Please visit the EagleApps Course Information and Schedule section in Agora for up-to-date course descriptions, faculty, meeting times, and room assignments.

Fall 2022

History I

Course Number Title
CLAS 1702.01 Rome: Art, Regime, and Resistance
CLASS 2206.01 /
HIST2205.01
Roman History
HIST 1001.01 Europe in the World I
HIST 1011.01 Atlantic Worlds I
HIST 1077.01-03 Globalization I
HIST 1113.01 The African Diaspora and the World I
HIST 1716.01 Geographies of Imperalism
HIST 1807.01 Roman Outside of Europe

History II

Course Number Title
HIST 1002.01 Europe in the World II
HIST 1094.01–.06 Modern History II
HIST 1513.01 Powering America: The Past and Future of Energy, Technology, and the Environment
HIST 1617.01 Making the Modern World
HIST 1630.01 The Meaning of Boston: History and Memory
HIST 1710.01 Nature and Power: Making the Modern World
INTL 2200.01 Where on Earth: Foundations in Global History
UNAS 1702.01 Life, Liberty, and Health: Policy, Politics, and Law
UNAS 1716.01 Hiroshima to K- Pop: Historical Perspectives

Literature

Classical Studies - English - Romance Languages and Literatures - Eastern, Slavic and German Studies

Literature, in all its genres, is a fundamental vehicle for understanding human experiences. By taking three credits of the Core Curriculum in literature, students read in order to explore the characteristics and values of their own and other cultures; to discover alternative ways of looking at the world; to gain insights into issues of permanent importance and contemporary urgency; and to distinguish and appreciate the linguistic and formal satisfactions of literary art.

To read literature critically is to examine the human condition through language’s expressive power and to place the reception of literary works in cultural, historical, and social contexts. In Literature Core courses, students will be introduced to disciplinary skills including close reading, analysis of texts, and the practice of writing about them with clarity and engagement. Through shared critical and reflective inquiry, students will explore ways in which meaning is textually produced in the world.

Please visit the EagleApps Course Information and Schedule section in Agora for up-to-date course descriptions, faculty, meeting times, and room assignments.

Fall 2022

Course Number Title
CLAS 1703.01
( previously SLAV1166 )
St. Petersburg: Dream and Reality
CLAS 1704.01 What is the Good Life? Tolstoy to Chekov
COMM 2216.01 Growing Up Gendered: Contemporary Media Representations
FREN 3307.01 Great Books in French
GERM 2163.01 /
ENGL 2163.01
Triumphant Calamity: The Modern Condition
GERM 2240.01 /
ENGL 3304.01
King Arthur in German Literature
GERM 3000.01 History of German Literature
SLAV 2162.01 /
ENGL 2227.01
Classics of Russian Literature
UNAS 1708.01 Coming of Age in Literature
ENGL 1080.01–.20 Literature Core
ENGL 1180.01 Lit Core: From Slavery to Mass Incarceration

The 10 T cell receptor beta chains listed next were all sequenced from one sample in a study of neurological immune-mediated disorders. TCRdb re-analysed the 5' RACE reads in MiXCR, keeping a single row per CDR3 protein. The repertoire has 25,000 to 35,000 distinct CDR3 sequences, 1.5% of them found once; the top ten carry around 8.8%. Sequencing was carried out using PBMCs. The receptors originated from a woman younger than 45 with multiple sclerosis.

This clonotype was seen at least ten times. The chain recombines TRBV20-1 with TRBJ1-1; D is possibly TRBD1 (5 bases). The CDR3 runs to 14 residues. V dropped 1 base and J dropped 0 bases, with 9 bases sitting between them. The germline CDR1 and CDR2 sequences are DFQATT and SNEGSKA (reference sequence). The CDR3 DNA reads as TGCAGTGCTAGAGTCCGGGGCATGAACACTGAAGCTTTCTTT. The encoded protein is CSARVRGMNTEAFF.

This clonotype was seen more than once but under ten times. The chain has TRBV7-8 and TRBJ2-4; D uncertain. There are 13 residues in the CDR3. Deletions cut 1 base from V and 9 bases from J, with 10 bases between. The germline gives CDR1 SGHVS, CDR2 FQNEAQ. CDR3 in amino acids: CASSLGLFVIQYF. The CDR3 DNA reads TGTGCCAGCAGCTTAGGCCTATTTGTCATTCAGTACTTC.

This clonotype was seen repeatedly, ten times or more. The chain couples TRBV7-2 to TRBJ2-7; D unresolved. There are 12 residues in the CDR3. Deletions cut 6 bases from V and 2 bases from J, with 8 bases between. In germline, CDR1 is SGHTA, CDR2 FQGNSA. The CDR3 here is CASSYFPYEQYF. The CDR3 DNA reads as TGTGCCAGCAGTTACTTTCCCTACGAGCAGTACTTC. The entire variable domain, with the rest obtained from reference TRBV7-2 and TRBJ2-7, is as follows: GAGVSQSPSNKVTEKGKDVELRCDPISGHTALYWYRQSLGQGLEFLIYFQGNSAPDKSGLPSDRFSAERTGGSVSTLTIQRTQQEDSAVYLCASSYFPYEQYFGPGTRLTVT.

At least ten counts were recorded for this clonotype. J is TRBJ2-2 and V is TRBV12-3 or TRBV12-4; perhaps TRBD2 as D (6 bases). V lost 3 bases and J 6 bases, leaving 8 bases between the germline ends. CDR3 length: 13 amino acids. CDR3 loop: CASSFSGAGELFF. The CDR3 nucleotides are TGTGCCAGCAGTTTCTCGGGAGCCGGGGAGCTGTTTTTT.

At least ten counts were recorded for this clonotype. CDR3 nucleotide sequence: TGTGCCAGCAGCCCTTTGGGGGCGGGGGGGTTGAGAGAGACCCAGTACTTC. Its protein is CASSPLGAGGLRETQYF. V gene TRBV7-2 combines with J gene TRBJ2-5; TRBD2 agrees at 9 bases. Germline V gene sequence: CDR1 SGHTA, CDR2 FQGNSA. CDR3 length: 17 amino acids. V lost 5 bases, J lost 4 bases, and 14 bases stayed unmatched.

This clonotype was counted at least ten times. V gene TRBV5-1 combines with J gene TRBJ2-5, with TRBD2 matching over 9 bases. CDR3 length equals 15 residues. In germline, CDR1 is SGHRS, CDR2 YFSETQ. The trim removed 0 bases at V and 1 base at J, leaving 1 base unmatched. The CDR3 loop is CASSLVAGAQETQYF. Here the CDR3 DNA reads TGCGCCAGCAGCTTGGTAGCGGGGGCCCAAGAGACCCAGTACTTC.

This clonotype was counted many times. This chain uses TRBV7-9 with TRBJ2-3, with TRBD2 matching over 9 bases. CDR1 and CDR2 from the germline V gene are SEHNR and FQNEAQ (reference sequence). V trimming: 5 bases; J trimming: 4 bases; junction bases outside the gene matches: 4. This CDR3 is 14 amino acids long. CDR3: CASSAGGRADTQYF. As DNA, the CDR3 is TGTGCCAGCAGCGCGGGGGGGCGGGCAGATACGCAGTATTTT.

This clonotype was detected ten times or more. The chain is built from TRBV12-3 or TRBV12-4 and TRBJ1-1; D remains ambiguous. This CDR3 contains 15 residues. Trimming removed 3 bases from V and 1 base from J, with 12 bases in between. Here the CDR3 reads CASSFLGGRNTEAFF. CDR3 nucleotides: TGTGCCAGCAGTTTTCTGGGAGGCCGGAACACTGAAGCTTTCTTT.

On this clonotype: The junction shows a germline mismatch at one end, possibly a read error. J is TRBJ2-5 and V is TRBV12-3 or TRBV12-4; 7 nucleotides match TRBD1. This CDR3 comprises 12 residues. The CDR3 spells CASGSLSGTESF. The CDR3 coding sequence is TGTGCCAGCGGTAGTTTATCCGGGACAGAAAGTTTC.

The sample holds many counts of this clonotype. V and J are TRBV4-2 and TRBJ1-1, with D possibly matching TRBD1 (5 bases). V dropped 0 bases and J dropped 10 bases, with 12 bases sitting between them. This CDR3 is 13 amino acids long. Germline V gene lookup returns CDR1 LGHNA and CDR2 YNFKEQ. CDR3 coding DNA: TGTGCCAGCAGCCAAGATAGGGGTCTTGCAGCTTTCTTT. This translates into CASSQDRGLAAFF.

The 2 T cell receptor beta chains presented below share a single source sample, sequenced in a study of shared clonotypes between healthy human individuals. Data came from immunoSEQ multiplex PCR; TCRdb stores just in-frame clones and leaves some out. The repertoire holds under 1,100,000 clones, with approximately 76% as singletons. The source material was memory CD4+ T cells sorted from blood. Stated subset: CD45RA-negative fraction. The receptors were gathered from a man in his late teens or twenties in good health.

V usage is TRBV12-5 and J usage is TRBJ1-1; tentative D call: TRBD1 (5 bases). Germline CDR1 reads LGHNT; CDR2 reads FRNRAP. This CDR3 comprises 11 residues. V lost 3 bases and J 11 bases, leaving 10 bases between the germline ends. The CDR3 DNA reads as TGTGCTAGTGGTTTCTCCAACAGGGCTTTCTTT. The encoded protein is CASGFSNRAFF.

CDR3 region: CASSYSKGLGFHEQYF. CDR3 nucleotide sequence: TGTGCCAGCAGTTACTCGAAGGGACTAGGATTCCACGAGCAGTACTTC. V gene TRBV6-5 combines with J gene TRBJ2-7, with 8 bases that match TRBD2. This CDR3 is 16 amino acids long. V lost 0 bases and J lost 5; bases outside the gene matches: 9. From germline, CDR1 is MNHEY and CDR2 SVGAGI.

ENGL 1184.01–.02 Lit Core: Literature, Testimony, Justice
ENGL 1187.01 Lit Core: Narratives of Slavery
ENGL 1503.01 Beyond Prices: Markets, Cultures, Values
ENGL 1712.01 Roots and Routes: Reading Identity
ENGL 1724.01 Nature and Power: Reading the American Place
ENGL 1729.01 The Role of Literature in the Complex Meaning of Justice
ENGL 1735.01 The Meaning of Boston: Literature and Culture
FREN 3393.01 Life at the Limit: Narratives of Transformation
SPAN 3395.01 Contextos: Introduction to Literary Analysis in Spanish
UNAS 1726.01 Reckoning with incarceration: The Stories that Must be Told

Mathematics

Mathematics has been a significant component of human knowledge throughout history, and today its reach has expanded beyond the natural sciences and technology to encompass the social sciences, business, law, health care, and public policy, among other fields. The study of mathematics fosters the use of quantitative methods to analyze diverse problems, the urge to recognize commonality in such problems and seek generalization, comfort with mathematical abstraction, and the ability to solve problems in new and unfamiliar contexts. Mathematics is universal, and a well-educated person will rely on these skills throughout life.

Students taking one (1) three-credit Core course in mathematics should therefore:

  • learn the nature of mathematical inquiry: abstraction and generalization;
  • understand the power of mathematical reasoning to reach conclusions with assurance;
  • communicate solutions clearly and effectively;
  • study and appreciate applications of mathematics to other disciplines.

Please visit the EagleApps Course Information and Schedule section in Agora for up-to-date course descriptions, faculty, meeting times, and room assignments.

Fall 2022

Course Number Title
APSY 2217.01 Statistics for Applied Psychology
CSCI 1101.01 Computer Science I
MATH 1004.01–09 Finite Probability and Applications
MATH 1107.01–.02 Ideas in Mathematics
MATH 1100.01–.14 Calculus I
MATH 1101.01–.02 Calculus II
MATH 1102.01
Calculus I (Mathematics/Science Majors)
MATH 1103.01 Calculus II (Mathematics/Science Majors)
MATH 1190.01–.02 Fundamentals of Math I
MATH 2202.01–.04 Multivariable Calculus
MATH 2203.01 Multivariable Calculus (honors)

Natural Science

Biology, Chemistry, Earth and Environmental Sciences, Physics

We live in a vast and complex universe and natural world, from the largest cluster of galaxies to the smallest subatomic particle. Science is our way of making sense of and understanding nature through systematic observation and experimentation. Scientific knowledge is organized through logical, theoretical, and mathematical frameworks. Mindful of the impact that discoveries and technology can have on our society, we seek to apply scientific understanding to the ultimate benefit of humankind.

The Natural Science Core consists of two (2) three- or four-credit courses in Biology, Chemistry, Earth and Environmental Sciences or Physics. Students completing the Natural Science Core will: